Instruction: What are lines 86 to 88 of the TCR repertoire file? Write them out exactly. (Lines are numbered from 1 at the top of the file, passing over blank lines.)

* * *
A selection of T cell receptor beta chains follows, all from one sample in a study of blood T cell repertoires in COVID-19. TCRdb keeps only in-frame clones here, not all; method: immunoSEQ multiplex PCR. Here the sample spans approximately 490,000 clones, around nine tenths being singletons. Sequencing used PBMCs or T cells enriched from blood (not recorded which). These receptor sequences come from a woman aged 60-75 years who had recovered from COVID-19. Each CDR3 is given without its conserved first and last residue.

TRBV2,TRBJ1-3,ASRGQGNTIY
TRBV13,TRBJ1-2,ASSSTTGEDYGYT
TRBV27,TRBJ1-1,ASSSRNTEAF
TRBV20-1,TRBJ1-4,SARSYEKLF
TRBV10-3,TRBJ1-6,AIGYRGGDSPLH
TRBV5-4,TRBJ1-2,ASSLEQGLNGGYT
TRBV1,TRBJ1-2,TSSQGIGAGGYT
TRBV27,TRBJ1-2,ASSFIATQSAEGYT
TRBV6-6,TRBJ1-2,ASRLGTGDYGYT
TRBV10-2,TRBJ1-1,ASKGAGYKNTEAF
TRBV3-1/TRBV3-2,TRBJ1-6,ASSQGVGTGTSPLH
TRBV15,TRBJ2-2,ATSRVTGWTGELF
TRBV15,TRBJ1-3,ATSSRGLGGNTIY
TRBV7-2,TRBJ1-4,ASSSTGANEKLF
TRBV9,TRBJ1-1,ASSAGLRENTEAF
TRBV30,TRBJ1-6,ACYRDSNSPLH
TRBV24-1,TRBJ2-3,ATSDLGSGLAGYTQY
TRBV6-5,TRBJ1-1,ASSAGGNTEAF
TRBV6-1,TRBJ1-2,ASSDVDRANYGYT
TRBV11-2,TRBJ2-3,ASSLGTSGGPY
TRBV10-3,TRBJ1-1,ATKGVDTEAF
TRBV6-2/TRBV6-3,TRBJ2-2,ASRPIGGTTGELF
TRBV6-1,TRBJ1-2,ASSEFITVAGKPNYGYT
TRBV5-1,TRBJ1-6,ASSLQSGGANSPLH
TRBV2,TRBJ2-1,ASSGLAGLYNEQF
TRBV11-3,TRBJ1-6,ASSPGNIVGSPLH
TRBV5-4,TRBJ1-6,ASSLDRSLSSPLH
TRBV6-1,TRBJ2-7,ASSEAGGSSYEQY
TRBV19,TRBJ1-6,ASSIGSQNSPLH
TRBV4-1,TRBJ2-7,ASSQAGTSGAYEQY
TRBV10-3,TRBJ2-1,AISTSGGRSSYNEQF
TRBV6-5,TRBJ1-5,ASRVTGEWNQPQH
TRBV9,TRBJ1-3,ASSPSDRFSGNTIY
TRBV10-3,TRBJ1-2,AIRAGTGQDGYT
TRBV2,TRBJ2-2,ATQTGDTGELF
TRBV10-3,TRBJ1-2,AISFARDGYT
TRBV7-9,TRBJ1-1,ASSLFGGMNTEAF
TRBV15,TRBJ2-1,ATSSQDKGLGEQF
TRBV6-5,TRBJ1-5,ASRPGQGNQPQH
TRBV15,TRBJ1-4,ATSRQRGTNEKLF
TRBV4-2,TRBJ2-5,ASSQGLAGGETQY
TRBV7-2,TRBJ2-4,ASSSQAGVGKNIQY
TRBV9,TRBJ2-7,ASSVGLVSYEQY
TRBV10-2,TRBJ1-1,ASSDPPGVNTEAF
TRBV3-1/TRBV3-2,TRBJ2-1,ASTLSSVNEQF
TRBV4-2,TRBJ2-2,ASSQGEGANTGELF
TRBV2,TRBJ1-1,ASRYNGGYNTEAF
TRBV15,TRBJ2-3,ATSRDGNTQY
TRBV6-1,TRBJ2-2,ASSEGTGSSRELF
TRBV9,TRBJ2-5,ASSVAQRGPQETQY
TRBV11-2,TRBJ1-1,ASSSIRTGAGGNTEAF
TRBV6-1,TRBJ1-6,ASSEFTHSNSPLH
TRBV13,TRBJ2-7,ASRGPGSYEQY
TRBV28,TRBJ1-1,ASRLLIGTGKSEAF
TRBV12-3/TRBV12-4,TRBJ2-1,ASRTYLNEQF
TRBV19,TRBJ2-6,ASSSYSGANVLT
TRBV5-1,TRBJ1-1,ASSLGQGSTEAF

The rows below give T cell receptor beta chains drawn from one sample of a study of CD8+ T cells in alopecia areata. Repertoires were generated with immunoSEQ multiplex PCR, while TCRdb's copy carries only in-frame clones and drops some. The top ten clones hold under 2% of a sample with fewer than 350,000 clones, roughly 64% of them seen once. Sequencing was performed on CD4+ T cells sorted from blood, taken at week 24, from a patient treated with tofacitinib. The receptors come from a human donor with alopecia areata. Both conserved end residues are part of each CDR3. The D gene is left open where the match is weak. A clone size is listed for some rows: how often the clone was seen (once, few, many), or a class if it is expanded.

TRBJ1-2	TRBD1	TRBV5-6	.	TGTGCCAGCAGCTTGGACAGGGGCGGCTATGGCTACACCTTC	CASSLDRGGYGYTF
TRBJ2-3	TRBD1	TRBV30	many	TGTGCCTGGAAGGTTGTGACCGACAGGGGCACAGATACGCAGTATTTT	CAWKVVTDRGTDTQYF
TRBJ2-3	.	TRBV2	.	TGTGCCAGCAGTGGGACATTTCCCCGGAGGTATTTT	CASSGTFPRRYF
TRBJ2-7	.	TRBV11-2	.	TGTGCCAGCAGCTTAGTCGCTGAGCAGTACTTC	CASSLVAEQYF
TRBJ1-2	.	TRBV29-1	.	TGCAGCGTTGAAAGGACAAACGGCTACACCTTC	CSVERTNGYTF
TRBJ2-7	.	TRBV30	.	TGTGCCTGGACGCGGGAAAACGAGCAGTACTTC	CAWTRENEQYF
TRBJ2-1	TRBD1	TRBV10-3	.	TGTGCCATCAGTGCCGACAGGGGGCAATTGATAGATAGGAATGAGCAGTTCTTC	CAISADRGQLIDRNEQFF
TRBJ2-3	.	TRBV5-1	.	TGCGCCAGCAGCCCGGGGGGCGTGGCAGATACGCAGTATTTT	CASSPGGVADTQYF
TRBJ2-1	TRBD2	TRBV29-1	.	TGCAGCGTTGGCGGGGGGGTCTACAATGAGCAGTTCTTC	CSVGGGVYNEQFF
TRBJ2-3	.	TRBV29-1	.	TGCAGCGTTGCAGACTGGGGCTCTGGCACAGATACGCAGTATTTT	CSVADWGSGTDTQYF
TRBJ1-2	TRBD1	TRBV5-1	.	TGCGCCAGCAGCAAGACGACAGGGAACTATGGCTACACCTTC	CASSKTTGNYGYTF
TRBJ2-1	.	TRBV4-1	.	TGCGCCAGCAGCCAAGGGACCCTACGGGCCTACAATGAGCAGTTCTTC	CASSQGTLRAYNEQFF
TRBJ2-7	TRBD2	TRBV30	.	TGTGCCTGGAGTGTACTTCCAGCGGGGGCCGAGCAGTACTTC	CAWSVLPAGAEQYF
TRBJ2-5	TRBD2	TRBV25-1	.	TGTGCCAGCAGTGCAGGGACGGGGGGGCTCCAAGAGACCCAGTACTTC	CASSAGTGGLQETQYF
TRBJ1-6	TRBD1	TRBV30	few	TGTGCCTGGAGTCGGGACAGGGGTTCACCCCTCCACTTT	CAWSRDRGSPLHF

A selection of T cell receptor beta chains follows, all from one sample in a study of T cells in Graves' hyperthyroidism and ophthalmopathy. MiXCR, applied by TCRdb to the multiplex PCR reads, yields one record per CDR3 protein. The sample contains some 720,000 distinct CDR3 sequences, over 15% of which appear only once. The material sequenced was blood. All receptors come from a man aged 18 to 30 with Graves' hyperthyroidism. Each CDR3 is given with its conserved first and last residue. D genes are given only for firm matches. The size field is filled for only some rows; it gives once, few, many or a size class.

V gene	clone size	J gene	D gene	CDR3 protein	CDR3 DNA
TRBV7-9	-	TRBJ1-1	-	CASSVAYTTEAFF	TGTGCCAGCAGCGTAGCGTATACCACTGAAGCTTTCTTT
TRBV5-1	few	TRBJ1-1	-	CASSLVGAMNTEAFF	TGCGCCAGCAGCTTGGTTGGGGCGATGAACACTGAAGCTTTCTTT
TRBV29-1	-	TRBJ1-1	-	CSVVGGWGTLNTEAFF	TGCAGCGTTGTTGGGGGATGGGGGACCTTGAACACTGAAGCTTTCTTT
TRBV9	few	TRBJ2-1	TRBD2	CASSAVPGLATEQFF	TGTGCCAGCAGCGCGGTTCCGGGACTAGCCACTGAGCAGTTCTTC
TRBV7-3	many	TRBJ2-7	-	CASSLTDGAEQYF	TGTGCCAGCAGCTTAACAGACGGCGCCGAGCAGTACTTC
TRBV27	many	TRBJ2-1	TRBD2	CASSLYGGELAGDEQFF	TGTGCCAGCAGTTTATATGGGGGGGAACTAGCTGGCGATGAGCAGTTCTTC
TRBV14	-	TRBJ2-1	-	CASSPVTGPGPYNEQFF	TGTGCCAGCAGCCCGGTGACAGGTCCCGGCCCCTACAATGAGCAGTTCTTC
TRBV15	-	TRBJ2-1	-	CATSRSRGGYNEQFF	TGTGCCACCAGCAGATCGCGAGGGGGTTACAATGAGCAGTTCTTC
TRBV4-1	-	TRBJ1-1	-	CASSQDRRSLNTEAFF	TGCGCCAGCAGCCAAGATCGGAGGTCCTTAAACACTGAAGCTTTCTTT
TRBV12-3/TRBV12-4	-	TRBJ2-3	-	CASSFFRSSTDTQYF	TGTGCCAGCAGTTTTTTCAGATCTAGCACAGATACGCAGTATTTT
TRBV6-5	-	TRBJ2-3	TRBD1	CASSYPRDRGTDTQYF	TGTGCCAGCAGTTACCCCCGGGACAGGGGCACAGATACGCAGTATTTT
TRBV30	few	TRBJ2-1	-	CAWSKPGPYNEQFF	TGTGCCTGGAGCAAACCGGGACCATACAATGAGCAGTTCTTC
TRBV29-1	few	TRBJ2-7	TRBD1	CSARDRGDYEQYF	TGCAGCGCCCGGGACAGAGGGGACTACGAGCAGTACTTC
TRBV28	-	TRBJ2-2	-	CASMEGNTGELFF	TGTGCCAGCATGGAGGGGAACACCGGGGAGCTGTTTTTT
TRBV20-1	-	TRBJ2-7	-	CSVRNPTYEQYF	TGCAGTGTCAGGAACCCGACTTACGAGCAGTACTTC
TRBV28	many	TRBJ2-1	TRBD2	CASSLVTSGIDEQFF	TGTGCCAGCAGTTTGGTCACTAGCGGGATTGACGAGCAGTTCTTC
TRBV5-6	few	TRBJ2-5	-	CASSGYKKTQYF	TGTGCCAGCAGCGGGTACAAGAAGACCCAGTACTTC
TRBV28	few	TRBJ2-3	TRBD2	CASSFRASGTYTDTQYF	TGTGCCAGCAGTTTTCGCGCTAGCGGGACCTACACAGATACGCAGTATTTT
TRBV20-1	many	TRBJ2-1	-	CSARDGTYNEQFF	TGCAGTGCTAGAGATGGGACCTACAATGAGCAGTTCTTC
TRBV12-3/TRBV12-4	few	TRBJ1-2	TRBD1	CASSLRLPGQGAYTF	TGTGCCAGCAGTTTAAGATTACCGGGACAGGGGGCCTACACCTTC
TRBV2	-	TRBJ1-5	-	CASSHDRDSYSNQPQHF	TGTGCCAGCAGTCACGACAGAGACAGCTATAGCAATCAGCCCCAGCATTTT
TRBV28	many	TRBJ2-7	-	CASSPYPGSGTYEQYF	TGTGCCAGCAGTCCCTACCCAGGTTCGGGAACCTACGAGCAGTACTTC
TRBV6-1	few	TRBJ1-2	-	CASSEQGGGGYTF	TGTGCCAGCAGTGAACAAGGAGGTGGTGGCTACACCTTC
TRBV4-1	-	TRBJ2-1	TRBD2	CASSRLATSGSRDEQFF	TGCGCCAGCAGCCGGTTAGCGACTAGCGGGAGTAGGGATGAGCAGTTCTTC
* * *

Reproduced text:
TRBV12-3/TRBV12-4	-	TRBJ2-3	-	CASSFFRSSTDTQYF	TGTGCCAGCAGTTTTTTCAGATCTAGCACAGATACGCAGTATTTT
TRBV6-5	-	TRBJ2-3	TRBD1	CASSYPRDRGTDTQYF	TGTGCCAGCAGTTACCCCCGGGACAGGGGCACAGATACGCAGTATTTT
TRBV30	few	TRBJ2-1	-	CAWSKPGPYNEQFF	TGTGCCTGGAGCAAACCGGGACCATACAATGAGCAGTTCTTC